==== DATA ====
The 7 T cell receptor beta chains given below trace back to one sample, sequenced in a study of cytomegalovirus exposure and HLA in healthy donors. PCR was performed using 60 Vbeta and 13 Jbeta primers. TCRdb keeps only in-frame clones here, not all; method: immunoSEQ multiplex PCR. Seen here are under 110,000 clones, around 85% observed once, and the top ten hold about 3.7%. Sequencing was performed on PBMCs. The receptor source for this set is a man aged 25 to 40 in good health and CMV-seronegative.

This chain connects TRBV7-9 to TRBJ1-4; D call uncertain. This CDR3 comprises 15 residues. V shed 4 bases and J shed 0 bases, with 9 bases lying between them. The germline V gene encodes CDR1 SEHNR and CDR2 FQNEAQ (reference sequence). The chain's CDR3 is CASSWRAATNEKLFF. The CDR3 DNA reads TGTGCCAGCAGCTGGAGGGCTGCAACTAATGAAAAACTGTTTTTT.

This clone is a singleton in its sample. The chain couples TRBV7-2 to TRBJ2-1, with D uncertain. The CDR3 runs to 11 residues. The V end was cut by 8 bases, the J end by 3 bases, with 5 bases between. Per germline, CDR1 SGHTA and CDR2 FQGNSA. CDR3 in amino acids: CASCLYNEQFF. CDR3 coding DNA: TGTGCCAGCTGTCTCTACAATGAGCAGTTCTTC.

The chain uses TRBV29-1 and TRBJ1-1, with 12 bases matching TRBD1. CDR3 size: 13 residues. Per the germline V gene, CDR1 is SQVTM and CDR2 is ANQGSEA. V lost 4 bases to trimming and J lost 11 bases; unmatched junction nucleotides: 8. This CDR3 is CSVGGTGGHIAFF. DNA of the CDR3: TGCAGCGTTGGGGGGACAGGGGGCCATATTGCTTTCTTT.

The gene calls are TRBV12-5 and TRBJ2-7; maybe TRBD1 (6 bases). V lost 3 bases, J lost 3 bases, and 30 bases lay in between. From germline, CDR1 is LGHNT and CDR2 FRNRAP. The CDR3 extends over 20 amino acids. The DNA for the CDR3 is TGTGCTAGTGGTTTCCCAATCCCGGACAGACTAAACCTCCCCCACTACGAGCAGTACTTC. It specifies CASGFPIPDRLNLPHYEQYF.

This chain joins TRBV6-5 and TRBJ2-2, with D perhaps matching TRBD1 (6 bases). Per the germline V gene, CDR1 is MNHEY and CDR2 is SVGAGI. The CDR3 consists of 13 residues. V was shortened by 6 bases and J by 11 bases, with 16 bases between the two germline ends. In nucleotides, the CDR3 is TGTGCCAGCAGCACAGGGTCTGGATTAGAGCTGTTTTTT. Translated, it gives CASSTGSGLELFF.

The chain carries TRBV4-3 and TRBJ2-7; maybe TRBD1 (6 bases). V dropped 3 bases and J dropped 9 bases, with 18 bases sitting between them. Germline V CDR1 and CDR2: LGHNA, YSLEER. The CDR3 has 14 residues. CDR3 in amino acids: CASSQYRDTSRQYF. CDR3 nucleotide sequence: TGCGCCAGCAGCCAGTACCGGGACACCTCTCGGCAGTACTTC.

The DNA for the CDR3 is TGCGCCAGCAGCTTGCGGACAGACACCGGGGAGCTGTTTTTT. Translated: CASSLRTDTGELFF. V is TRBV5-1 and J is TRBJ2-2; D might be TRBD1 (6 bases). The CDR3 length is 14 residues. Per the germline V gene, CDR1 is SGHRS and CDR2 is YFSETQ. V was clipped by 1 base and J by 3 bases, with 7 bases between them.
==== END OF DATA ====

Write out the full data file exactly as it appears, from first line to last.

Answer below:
The 7 T cell receptor beta chains given below trace back to one sample, sequenced in a study of cytomegalovirus exposure and HLA in healthy donors. PCR was performed using 60 Vbeta and 13 Jbeta primers. TCRdb keeps only in-frame clones here, not all; method: immunoSEQ multiplex PCR. Seen here are under 110,000 clones, around 85% observed once, and the top ten hold about 3.7%. Sequencing was performed on PBMCs. The receptor source for this set is a man aged 25 to 40 in good health and CMV-seronegative.

This chain connects TRBV7-9 to TRBJ1-4; D call uncertain. This CDR3 comprises 15 residues. V shed 4 bases and J shed 0 bases, with 9 bases lying between them. The germline V gene encodes CDR1 SEHNR and CDR2 FQNEAQ (reference sequence). The chain's CDR3 is CASSWRAATNEKLFF. The CDR3 DNA reads TGTGCCAGCAGCTGGAGGGCTGCAACTAATGAAAAACTGTTTTTT.

This clone is a singleton in its sample. The chain couples TRBV7-2 to TRBJ2-1, with D uncertain. The CDR3 runs to 11 residues. The V end was cut by 8 bases, the J end by 3 bases, with 5 bases between. Per germline, CDR1 SGHTA and CDR2 FQGNSA. CDR3 in amino acids: CASCLYNEQFF. CDR3 coding DNA: TGTGCCAGCTGTCTCTACAATGAGCAGTTCTTC.

The chain uses TRBV29-1 and TRBJ1-1, with 12 bases matching TRBD1. CDR3 size: 13 residues. Per the germline V gene, CDR1 is SQVTM and CDR2 is ANQGSEA. V lost 4 bases to trimming and J lost 11 bases; unmatched junction nucleotides: 8. This CDR3 is CSVGGTGGHIAFF. DNA of the CDR3: TGCAGCGTTGGGGGGACAGGGGGCCATATTGCTTTCTTT.

The gene calls are TRBV12-5 and TRBJ2-7; maybe TRBD1 (6 bases). V lost 3 bases, J lost 3 bases, and 30 bases lay in between. From germline, CDR1 is LGHNT and CDR2 FRNRAP. The CDR3 extends over 20 amino acids. The DNA for the CDR3 is TGTGCTAGTGGTTTCCCAATCCCGGACAGACTAAACCTCCCCCACTACGAGCAGTACTTC. It specifies CASGFPIPDRLNLPHYEQYF.

This chain joins TRBV6-5 and TRBJ2-2, with D perhaps matching TRBD1 (6 bases). Per the germline V gene, CDR1 is MNHEY and CDR2 is SVGAGI. The CDR3 consists of 13 residues. V was shortened by 6 bases and J by 11 bases, with 16 bases between the two germline ends. In nucleotides, the CDR3 is TGTGCCAGCAGCACAGGGTCTGGATTAGAGCTGTTTTTT. Translated, it gives CASSTGSGLELFF.

The chain carries TRBV4-3 and TRBJ2-7; maybe TRBD1 (6 bases). V dropped 3 bases and J dropped 9 bases, with 18 bases sitting between them. Germline V CDR1 and CDR2: LGHNA, YSLEER. The CDR3 has 14 residues. CDR3 in amino acids: CASSQYRDTSRQYF. CDR3 nucleotide sequence: TGCGCCAGCAGCCAGTACCGGGACACCTCTCGGCAGTACTTC.

The DNA for the CDR3 is TGCGCCAGCAGCTTGCGGACAGACACCGGGGAGCTGTTTTTT. Translated: CASSLRTDTGELFF. V is TRBV5-1 and J is TRBJ2-2; D might be TRBD1 (6 bases). The CDR3 length is 14 residues. Per the germline V gene, CDR1 is SGHRS and CDR2 is YFSETQ. V was clipped by 1 base and J by 3 bases, with 7 bases between them.